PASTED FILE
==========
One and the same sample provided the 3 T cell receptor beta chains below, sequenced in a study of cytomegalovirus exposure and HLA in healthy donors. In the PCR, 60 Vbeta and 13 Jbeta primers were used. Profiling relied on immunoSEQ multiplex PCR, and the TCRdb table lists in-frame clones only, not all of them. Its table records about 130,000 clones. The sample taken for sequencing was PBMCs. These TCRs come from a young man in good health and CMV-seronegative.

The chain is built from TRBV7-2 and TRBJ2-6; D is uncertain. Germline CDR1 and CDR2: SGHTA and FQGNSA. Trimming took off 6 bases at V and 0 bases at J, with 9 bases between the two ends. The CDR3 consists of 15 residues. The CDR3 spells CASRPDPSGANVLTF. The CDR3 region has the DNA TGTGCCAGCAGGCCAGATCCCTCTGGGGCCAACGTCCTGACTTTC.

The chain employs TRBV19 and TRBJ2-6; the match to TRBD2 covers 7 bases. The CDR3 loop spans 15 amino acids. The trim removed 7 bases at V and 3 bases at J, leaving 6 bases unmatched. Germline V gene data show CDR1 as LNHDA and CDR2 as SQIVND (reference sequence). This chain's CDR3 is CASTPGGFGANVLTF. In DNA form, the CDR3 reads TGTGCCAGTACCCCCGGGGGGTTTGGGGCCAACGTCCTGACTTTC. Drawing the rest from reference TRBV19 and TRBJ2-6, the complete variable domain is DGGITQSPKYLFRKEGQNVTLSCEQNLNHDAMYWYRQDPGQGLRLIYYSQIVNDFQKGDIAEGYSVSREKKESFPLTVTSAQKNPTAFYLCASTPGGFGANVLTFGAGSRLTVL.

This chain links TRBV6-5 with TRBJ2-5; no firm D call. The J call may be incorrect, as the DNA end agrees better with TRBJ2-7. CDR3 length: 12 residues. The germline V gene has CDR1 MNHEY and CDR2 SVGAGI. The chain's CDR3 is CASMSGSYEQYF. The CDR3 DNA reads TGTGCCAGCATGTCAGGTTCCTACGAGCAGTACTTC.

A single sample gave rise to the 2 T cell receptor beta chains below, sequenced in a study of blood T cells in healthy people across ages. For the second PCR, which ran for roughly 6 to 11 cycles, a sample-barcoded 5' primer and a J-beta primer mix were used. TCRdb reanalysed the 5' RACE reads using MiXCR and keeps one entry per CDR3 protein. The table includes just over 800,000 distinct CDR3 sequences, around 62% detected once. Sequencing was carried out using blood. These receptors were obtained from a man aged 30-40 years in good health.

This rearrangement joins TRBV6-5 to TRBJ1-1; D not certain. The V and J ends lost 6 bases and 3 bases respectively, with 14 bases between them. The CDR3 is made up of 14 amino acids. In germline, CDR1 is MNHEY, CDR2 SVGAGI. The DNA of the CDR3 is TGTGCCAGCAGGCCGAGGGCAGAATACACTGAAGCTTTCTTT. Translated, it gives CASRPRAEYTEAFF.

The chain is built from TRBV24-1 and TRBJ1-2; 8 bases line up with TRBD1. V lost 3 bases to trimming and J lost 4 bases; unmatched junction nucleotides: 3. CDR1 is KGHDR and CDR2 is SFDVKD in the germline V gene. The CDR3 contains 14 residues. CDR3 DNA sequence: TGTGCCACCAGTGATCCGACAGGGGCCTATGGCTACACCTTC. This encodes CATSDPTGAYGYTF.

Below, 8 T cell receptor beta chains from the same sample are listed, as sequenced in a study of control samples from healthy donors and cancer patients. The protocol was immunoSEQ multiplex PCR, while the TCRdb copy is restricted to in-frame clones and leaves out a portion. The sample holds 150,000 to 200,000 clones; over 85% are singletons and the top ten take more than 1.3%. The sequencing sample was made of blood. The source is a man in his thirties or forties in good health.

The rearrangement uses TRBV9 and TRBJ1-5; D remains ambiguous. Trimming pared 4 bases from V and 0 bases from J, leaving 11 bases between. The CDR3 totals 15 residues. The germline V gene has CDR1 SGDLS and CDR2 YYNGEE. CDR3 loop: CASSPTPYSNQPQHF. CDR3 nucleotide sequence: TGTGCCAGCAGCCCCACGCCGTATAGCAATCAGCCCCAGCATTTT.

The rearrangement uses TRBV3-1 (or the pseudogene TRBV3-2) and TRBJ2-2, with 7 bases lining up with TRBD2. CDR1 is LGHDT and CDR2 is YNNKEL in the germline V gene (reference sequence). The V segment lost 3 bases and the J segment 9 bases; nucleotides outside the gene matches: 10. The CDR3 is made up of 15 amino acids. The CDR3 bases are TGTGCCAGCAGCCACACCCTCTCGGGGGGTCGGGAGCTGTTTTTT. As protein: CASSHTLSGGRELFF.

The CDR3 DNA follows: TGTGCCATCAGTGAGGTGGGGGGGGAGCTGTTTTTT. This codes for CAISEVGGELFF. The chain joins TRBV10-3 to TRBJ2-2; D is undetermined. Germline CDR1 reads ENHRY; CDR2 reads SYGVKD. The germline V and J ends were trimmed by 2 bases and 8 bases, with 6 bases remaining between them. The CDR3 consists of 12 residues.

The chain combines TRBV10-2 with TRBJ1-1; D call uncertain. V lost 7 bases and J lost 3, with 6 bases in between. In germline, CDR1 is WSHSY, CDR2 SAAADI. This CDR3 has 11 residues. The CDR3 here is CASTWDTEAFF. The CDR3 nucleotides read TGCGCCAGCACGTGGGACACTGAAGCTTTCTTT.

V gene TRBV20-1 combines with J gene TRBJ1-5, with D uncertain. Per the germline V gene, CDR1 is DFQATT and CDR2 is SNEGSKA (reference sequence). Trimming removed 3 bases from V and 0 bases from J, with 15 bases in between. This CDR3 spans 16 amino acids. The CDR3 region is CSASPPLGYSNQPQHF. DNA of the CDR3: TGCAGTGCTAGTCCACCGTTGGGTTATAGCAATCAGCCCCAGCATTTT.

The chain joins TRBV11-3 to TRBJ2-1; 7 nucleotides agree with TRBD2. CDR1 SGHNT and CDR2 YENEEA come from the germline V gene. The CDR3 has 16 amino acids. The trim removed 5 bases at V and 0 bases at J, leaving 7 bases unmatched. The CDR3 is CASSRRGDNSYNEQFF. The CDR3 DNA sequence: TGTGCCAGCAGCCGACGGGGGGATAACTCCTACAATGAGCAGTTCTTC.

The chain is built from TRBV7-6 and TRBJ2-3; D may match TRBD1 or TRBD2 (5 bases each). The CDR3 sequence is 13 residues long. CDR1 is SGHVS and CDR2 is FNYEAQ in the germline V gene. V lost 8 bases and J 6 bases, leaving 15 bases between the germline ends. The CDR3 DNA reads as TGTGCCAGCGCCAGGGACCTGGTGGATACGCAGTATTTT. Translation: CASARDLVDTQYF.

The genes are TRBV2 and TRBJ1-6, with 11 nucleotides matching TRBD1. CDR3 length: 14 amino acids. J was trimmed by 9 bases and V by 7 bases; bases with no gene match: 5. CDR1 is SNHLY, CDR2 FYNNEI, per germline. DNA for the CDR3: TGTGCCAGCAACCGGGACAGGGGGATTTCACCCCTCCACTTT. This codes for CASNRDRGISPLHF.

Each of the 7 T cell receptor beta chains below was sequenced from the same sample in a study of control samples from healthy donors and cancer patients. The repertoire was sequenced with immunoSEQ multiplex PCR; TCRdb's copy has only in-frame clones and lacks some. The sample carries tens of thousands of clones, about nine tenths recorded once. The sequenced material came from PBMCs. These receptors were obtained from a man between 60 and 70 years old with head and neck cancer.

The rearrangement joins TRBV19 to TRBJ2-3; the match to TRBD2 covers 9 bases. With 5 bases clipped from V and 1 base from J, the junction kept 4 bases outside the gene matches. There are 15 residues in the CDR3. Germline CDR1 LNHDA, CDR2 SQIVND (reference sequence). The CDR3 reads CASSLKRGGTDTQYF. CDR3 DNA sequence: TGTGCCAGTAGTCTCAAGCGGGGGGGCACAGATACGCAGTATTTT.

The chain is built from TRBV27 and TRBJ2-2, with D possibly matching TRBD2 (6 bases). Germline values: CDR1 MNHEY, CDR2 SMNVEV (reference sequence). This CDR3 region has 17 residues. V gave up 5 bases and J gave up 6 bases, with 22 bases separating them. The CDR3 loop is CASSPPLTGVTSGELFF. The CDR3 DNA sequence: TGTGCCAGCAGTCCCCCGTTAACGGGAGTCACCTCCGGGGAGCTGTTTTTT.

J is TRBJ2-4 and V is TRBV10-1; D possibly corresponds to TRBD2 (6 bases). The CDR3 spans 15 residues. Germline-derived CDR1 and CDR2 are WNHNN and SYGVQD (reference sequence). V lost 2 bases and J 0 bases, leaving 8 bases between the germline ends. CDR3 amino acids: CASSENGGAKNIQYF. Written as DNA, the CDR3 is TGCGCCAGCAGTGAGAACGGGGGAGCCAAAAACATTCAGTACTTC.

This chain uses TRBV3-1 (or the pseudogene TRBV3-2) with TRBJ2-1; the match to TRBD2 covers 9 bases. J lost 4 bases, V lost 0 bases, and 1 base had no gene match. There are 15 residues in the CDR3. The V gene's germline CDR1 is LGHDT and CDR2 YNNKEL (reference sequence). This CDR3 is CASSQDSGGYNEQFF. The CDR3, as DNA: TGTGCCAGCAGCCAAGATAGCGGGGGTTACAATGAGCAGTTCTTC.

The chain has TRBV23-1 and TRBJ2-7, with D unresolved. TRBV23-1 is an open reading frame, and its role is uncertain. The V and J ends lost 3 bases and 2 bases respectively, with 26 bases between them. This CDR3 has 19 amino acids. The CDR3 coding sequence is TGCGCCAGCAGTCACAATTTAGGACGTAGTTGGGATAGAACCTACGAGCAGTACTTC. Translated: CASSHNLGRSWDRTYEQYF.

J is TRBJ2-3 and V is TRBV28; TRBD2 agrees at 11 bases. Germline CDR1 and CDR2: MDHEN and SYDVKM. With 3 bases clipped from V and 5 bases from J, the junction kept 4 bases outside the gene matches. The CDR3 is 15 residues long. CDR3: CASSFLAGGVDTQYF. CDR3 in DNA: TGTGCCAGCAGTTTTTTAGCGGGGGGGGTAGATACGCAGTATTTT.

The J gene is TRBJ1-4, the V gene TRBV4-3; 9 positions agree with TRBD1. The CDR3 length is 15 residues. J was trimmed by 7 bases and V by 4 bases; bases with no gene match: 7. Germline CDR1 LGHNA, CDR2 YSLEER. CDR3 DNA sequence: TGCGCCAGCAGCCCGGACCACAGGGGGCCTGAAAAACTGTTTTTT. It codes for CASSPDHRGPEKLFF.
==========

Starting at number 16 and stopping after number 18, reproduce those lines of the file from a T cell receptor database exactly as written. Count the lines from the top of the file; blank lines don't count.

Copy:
The genes are TRBV2 and TRBJ1-6, with 11 nucleotides matching TRBD1. CDR3 length: 14 amino acids. J was trimmed by 9 bases and V by 7 bases; bases with no gene match: 5. CDR1 is SNHLY, CDR2 FYNNEI, per germline. DNA for the CDR3: TGTGCCAGCAACCGGGACAGGGGGATTTCACCCCTCCACTTT. This codes for CASNRDRGISPLHF.

Each of the 7 T cell receptor beta chains below was sequenced from the same sample in a study of control samples from healthy donors and cancer patients. The repertoire was sequenced with immunoSEQ multiplex PCR; TCRdb's copy has only in-frame clones and lacks some. The sample carries tens of thousands of clones, about nine tenths recorded once. The sequenced material came from PBMCs. These receptors were obtained from a man between 60 and 70 years old with head and neck cancer.

The rearrangement joins TRBV19 to TRBJ2-3; the match to TRBD2 covers 9 bases. With 5 bases clipped from V and 1 base from J, the junction kept 4 bases outside the gene matches. There are 15 residues in the CDR3. Germline CDR1 LNHDA, CDR2 SQIVND (reference sequence). The CDR3 reads CASSLKRGGTDTQYF. CDR3 DNA sequence: TGTGCCAGTAGTCTCAAGCGGGGGGGCACAGATACGCAGTATTTT.